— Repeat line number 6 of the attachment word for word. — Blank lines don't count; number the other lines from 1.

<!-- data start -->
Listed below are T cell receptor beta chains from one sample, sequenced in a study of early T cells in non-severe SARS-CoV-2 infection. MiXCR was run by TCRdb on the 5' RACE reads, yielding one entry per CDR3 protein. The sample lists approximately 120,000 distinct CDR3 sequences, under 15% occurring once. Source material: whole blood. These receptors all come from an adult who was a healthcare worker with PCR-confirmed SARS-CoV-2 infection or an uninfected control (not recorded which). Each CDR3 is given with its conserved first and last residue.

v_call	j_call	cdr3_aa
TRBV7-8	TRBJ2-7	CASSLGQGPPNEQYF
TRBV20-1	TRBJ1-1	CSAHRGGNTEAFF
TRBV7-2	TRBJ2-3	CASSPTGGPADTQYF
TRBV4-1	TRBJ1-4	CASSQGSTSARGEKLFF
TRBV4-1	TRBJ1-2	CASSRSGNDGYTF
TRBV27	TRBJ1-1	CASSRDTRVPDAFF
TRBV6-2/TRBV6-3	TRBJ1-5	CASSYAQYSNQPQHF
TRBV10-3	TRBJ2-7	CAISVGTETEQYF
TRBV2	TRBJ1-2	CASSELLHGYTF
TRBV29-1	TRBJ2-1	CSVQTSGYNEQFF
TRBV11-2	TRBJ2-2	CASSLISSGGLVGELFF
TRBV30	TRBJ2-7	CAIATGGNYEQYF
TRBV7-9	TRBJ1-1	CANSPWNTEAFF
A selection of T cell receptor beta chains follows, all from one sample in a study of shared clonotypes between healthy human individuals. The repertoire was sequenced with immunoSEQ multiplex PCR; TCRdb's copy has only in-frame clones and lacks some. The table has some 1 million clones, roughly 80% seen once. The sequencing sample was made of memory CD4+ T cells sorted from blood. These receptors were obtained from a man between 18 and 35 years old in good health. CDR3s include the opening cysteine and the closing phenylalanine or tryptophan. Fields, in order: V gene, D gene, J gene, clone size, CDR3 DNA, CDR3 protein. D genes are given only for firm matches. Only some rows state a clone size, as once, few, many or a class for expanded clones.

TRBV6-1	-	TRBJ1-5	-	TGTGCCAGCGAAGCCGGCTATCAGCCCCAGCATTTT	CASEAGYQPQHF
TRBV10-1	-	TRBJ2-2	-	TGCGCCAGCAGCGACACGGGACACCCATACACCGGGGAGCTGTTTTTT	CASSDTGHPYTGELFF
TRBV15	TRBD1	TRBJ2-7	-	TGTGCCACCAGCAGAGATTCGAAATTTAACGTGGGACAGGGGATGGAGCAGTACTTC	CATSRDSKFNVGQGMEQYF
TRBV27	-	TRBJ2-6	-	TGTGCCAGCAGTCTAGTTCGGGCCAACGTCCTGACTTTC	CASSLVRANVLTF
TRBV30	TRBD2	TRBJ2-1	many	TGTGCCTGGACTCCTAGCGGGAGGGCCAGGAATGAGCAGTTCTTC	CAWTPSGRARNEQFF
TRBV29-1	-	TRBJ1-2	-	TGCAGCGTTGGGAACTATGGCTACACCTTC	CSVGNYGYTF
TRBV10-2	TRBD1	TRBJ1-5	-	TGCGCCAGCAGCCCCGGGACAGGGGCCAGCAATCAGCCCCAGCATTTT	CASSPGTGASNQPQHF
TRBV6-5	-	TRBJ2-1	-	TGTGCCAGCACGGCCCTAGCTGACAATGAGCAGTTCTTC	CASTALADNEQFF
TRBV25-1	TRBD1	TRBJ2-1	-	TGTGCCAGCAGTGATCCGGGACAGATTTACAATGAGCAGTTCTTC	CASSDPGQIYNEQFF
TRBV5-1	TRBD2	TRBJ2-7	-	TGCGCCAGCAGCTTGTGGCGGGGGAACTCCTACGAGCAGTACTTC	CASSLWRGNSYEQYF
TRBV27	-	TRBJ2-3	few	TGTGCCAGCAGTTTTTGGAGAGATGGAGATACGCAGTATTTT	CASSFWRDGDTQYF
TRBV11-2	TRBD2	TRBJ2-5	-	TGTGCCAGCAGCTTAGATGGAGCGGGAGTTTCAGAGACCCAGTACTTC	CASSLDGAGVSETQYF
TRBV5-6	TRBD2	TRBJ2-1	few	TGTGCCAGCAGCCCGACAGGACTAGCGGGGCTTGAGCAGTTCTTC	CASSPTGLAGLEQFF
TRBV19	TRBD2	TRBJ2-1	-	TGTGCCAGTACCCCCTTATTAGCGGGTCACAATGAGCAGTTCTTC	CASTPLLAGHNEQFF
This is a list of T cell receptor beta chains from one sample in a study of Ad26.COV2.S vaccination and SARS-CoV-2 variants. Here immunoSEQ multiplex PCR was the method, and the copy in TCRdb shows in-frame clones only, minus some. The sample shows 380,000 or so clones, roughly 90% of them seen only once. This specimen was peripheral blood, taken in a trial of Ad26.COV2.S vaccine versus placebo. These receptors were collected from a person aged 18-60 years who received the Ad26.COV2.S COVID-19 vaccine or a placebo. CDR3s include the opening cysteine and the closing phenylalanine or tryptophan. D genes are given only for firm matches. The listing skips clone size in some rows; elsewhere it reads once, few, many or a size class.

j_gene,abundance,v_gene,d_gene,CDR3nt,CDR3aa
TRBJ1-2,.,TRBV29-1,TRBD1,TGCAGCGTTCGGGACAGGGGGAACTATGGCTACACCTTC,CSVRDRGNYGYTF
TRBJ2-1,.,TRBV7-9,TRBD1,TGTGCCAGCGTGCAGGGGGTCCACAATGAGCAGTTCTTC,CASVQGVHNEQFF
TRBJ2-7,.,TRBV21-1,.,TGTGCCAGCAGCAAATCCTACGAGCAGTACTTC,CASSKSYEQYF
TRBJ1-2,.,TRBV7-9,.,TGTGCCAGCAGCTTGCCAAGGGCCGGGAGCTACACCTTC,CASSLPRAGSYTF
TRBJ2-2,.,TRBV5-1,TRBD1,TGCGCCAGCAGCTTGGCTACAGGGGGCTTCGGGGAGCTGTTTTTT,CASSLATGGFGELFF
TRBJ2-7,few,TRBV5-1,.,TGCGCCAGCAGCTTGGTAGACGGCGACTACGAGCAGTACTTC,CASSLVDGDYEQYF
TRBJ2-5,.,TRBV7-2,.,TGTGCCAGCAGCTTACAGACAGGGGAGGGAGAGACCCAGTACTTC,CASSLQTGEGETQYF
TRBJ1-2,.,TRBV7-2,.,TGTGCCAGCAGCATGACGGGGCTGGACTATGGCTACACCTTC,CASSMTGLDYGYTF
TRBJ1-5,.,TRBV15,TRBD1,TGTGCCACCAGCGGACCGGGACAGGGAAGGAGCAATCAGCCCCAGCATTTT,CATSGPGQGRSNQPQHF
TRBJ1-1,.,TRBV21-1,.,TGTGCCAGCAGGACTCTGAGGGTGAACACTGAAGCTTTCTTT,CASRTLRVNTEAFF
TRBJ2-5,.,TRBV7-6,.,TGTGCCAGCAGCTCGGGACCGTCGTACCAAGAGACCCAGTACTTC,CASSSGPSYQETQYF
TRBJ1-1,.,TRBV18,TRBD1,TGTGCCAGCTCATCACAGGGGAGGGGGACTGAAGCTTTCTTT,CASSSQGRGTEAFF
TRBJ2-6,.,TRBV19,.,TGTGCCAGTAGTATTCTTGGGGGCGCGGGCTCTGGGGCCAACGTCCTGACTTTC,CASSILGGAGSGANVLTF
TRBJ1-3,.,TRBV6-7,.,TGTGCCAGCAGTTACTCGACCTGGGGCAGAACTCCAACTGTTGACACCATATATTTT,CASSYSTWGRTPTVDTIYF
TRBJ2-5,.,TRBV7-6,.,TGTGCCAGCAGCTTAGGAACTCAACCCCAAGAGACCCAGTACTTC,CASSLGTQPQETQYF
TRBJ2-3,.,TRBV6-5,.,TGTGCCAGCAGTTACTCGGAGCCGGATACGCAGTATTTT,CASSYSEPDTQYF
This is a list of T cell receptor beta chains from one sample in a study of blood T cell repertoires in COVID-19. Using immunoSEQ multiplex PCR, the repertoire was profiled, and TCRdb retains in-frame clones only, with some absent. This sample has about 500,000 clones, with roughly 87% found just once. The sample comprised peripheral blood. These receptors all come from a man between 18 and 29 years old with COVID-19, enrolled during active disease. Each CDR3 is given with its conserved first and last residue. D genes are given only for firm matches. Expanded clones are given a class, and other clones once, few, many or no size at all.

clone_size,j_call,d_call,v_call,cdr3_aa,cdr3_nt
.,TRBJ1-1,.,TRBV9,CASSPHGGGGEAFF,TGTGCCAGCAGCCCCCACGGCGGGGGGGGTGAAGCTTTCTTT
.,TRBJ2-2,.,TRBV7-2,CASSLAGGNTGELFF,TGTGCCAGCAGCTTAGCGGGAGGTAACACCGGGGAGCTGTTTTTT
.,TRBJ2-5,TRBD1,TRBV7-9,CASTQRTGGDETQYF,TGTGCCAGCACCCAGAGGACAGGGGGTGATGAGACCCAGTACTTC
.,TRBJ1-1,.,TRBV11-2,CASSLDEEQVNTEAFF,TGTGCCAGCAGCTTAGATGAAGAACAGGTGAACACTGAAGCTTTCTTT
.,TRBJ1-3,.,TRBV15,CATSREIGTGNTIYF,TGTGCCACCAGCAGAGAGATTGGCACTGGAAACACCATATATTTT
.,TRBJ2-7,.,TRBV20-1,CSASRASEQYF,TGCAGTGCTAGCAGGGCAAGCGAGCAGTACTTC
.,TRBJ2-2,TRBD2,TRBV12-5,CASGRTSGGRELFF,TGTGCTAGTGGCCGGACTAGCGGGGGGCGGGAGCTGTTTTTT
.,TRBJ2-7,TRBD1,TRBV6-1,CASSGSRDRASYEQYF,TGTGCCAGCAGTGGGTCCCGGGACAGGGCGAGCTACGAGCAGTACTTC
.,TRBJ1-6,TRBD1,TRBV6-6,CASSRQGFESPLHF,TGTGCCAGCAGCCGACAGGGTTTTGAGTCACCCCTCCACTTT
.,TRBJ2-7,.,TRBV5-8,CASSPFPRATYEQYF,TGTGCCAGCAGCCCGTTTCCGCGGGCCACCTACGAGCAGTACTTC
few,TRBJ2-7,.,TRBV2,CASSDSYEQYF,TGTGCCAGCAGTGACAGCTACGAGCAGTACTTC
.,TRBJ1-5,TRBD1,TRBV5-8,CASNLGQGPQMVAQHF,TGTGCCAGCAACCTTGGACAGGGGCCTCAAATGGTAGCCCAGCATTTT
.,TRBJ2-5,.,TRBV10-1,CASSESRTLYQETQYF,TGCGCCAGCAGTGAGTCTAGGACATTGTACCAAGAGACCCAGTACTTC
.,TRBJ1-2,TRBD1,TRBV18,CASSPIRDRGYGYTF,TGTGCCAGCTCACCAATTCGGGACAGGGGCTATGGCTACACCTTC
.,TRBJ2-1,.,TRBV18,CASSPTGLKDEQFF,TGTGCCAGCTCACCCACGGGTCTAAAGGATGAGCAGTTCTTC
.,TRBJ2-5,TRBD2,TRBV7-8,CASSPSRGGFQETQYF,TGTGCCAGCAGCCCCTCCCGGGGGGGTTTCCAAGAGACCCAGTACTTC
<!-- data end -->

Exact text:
TRBV4-1	TRBJ1-4	CASSQGSTSARGEKLFF